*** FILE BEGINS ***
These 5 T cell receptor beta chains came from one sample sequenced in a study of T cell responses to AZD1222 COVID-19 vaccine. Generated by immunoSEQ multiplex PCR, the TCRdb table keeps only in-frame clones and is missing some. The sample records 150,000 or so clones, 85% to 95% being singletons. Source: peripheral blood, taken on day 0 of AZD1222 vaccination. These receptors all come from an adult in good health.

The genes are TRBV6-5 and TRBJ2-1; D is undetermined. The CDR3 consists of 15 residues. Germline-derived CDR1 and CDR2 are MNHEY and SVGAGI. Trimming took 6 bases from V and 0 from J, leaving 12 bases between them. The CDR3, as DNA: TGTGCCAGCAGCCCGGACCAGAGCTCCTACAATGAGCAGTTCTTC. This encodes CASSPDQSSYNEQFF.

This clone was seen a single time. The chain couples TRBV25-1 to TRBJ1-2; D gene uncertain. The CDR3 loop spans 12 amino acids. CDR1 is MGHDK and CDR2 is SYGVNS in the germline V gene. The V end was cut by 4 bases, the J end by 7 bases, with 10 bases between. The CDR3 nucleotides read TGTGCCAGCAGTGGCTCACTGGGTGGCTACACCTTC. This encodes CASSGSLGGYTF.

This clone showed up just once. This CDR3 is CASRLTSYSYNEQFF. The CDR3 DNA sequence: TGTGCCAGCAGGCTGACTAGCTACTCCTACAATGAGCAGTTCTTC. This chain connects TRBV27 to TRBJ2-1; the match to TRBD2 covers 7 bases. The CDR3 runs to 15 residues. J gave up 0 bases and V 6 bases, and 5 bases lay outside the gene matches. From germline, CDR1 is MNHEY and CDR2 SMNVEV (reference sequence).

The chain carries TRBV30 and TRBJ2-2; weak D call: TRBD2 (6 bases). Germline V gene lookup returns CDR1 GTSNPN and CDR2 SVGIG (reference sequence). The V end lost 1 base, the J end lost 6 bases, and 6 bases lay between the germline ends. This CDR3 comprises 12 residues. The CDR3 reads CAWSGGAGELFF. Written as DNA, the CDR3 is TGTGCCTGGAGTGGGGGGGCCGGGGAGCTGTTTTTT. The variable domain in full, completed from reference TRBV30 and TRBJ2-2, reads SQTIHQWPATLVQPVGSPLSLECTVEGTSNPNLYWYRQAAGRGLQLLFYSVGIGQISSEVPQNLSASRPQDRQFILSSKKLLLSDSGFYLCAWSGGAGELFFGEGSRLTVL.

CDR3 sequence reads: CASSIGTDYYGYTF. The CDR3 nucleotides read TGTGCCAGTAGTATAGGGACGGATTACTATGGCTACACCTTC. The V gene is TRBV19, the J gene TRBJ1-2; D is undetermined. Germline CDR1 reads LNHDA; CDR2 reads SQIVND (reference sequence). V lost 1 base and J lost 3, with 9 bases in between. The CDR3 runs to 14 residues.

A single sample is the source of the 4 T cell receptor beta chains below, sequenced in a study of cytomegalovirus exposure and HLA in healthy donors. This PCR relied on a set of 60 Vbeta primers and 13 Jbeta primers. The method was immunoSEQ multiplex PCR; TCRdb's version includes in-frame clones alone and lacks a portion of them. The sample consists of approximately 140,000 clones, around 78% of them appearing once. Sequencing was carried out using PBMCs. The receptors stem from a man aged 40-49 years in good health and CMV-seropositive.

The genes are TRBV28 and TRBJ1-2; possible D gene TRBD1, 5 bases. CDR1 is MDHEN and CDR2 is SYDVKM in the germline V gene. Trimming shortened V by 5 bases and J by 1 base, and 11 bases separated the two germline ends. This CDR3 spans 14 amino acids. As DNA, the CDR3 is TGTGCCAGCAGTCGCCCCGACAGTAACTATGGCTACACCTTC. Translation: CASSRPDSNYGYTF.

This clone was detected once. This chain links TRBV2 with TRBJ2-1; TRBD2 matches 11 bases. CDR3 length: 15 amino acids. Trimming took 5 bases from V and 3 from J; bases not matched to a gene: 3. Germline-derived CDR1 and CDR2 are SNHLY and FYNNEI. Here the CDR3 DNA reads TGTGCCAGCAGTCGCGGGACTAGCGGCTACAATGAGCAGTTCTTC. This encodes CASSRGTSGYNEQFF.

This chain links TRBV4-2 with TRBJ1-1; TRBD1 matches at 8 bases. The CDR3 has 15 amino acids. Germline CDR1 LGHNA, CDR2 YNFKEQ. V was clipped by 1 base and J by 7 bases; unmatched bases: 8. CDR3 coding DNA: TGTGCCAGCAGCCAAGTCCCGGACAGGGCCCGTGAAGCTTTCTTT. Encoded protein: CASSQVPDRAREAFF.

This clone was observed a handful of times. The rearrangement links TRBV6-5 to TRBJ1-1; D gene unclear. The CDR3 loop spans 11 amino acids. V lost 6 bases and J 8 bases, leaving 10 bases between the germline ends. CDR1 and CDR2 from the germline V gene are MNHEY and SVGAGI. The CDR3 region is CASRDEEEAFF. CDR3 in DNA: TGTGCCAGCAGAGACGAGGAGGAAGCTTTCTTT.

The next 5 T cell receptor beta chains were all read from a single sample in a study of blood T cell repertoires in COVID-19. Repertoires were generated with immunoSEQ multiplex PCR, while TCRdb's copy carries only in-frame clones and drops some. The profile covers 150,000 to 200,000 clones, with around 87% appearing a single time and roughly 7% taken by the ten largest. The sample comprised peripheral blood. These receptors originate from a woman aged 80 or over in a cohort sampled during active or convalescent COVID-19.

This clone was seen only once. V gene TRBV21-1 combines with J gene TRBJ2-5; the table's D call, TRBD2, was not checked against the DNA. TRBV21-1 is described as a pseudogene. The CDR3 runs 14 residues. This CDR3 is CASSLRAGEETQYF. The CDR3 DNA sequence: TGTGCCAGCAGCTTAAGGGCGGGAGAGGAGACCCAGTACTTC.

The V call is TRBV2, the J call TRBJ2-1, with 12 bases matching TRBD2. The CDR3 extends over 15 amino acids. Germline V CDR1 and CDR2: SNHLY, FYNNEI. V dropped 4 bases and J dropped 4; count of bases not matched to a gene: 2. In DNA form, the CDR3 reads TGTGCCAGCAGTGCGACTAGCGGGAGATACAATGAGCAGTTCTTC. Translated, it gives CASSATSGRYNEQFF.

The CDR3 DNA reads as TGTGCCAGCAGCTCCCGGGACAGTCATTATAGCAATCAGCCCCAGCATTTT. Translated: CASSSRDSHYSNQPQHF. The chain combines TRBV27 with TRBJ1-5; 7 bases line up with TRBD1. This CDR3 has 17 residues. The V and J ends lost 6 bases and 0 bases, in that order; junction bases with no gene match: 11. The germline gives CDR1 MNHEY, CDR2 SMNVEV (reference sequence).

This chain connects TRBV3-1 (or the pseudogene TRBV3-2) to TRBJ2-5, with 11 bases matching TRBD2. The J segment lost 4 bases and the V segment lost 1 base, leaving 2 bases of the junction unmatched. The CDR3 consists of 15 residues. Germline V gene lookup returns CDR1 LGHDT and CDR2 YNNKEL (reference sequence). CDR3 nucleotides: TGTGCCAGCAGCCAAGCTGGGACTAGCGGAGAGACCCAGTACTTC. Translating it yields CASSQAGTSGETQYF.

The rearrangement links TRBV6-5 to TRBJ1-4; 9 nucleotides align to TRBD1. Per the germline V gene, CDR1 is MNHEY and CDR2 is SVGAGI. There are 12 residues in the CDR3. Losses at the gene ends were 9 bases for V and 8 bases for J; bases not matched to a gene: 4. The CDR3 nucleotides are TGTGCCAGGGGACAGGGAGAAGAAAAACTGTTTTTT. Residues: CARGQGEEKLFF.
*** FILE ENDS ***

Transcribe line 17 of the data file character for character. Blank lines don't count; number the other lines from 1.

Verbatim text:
The rearrangement links TRBV6-5 to TRBJ1-4; 9 nucleotides align to TRBD1. Per the germline V gene, CDR1 is MNHEY and CDR2 is SVGAGI. There are 12 residues in the CDR3. Losses at the gene ends were 9 bases for V and 8 bases for J; bases not matched to a gene: 4. The CDR3 nucleotides are TGTGCCAGGGGACAGGGAGAAGAAAAACTGTTTTTT. Residues: CARGQGEEKLFF.